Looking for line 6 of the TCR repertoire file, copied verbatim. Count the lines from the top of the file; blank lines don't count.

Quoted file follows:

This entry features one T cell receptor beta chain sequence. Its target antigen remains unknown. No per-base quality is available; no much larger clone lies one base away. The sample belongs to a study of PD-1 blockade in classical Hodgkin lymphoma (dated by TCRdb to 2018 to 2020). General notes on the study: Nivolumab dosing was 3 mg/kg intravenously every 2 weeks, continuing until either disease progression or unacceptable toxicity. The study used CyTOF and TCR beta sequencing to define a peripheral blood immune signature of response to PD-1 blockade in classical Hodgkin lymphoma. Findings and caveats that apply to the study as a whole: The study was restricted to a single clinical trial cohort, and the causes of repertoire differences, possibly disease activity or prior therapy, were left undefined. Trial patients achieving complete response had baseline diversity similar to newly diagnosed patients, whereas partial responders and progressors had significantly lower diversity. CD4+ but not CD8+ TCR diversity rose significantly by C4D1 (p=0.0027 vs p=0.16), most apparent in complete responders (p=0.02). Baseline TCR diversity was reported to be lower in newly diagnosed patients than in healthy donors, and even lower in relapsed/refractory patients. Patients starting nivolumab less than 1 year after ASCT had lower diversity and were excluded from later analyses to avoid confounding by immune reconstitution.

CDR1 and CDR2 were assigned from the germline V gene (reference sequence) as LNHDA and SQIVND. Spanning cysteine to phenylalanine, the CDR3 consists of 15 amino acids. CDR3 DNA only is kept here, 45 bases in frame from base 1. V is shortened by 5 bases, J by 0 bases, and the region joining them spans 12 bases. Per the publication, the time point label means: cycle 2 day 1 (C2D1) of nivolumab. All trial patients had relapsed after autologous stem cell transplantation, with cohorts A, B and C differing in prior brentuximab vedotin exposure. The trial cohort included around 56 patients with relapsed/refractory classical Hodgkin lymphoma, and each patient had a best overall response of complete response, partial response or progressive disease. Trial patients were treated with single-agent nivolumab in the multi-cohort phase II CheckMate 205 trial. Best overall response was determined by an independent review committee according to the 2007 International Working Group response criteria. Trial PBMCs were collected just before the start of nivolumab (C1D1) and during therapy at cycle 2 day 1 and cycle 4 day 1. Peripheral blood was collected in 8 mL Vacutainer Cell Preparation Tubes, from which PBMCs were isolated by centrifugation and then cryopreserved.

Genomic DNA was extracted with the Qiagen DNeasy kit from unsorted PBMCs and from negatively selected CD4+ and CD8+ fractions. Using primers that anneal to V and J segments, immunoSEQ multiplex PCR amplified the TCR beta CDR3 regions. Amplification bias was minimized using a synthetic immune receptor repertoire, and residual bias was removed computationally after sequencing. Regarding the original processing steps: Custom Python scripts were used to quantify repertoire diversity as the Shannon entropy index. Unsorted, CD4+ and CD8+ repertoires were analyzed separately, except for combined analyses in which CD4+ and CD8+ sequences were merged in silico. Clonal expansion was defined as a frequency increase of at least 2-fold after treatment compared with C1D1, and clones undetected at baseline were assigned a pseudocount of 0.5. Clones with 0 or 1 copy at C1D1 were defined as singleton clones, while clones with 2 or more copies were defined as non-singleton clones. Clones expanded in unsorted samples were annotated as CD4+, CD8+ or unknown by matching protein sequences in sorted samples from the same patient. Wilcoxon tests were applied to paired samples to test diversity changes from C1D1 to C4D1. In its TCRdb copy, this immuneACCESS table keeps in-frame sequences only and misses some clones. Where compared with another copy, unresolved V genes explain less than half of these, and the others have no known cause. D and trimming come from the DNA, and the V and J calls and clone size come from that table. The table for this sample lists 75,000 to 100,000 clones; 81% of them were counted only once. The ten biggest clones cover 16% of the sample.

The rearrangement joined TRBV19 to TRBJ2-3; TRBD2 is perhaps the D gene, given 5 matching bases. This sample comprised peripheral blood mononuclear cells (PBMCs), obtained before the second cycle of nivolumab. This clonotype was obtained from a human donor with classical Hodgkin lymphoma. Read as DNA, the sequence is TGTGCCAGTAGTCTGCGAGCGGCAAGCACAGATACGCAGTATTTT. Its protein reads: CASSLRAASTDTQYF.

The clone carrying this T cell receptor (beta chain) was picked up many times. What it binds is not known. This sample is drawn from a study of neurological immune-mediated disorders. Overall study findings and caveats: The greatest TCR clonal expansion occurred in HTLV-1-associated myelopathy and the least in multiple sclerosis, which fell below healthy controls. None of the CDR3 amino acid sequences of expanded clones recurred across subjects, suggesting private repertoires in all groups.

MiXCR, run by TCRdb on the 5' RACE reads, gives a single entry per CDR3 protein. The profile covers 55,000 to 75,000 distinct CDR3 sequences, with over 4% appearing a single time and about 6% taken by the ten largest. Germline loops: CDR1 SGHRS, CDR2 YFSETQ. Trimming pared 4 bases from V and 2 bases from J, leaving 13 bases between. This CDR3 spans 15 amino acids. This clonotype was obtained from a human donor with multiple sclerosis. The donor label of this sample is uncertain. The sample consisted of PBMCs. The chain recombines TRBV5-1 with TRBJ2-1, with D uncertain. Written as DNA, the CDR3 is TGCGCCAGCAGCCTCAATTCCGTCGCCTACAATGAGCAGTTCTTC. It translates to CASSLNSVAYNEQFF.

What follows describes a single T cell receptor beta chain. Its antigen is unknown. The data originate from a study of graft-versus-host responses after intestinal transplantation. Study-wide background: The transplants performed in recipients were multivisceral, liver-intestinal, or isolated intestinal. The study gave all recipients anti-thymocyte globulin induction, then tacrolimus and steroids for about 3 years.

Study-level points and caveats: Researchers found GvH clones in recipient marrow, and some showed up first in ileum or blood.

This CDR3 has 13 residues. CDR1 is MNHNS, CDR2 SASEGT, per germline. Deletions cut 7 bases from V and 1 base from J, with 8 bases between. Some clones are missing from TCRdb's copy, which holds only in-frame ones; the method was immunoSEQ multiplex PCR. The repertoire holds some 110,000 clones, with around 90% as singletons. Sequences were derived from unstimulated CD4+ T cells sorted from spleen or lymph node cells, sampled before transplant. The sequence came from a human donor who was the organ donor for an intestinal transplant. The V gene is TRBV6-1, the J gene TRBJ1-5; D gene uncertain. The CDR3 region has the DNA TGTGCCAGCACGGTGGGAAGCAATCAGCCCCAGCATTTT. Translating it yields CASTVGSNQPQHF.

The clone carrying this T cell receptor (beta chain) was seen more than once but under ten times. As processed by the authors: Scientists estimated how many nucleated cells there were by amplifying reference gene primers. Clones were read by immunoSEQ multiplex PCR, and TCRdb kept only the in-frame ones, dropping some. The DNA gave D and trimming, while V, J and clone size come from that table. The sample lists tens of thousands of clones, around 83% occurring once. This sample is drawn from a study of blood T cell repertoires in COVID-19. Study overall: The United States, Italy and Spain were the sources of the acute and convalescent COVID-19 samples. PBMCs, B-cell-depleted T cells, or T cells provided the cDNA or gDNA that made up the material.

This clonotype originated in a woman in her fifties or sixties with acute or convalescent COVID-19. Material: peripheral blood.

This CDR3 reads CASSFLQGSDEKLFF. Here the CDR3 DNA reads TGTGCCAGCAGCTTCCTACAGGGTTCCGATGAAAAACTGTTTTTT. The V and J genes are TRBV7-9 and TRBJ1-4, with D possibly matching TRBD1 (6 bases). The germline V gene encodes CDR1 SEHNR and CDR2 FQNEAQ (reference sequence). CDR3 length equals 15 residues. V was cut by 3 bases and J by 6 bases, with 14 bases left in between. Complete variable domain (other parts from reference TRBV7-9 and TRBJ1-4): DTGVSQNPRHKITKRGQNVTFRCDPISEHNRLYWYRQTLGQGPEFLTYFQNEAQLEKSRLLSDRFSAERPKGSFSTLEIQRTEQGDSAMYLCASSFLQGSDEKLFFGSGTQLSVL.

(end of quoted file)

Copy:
MiXCR, run by TCRdb on the 5' RACE reads, gives a single entry per CDR3 protein. The profile covers 55,000 to 75,000 distinct CDR3 sequences, with over 4% appearing a single time and about 6% taken by the ten largest. Germline loops: CDR1 SGHRS, CDR2 YFSETQ. Trimming pared 4 bases from V and 2 bases from J, leaving 13 bases between. This CDR3 spans 15 amino acids. This clonotype was obtained from a human donor with multiple sclerosis. The donor label of this sample is uncertain. The sample consisted of PBMCs. The chain recombines TRBV5-1 with TRBJ2-1, with D uncertain. Written as DNA, the CDR3 is TGCGCCAGCAGCCTCAATTCCGTCGCCTACAATGAGCAGTTCTTC. It translates to CASSLNSVAYNEQFF.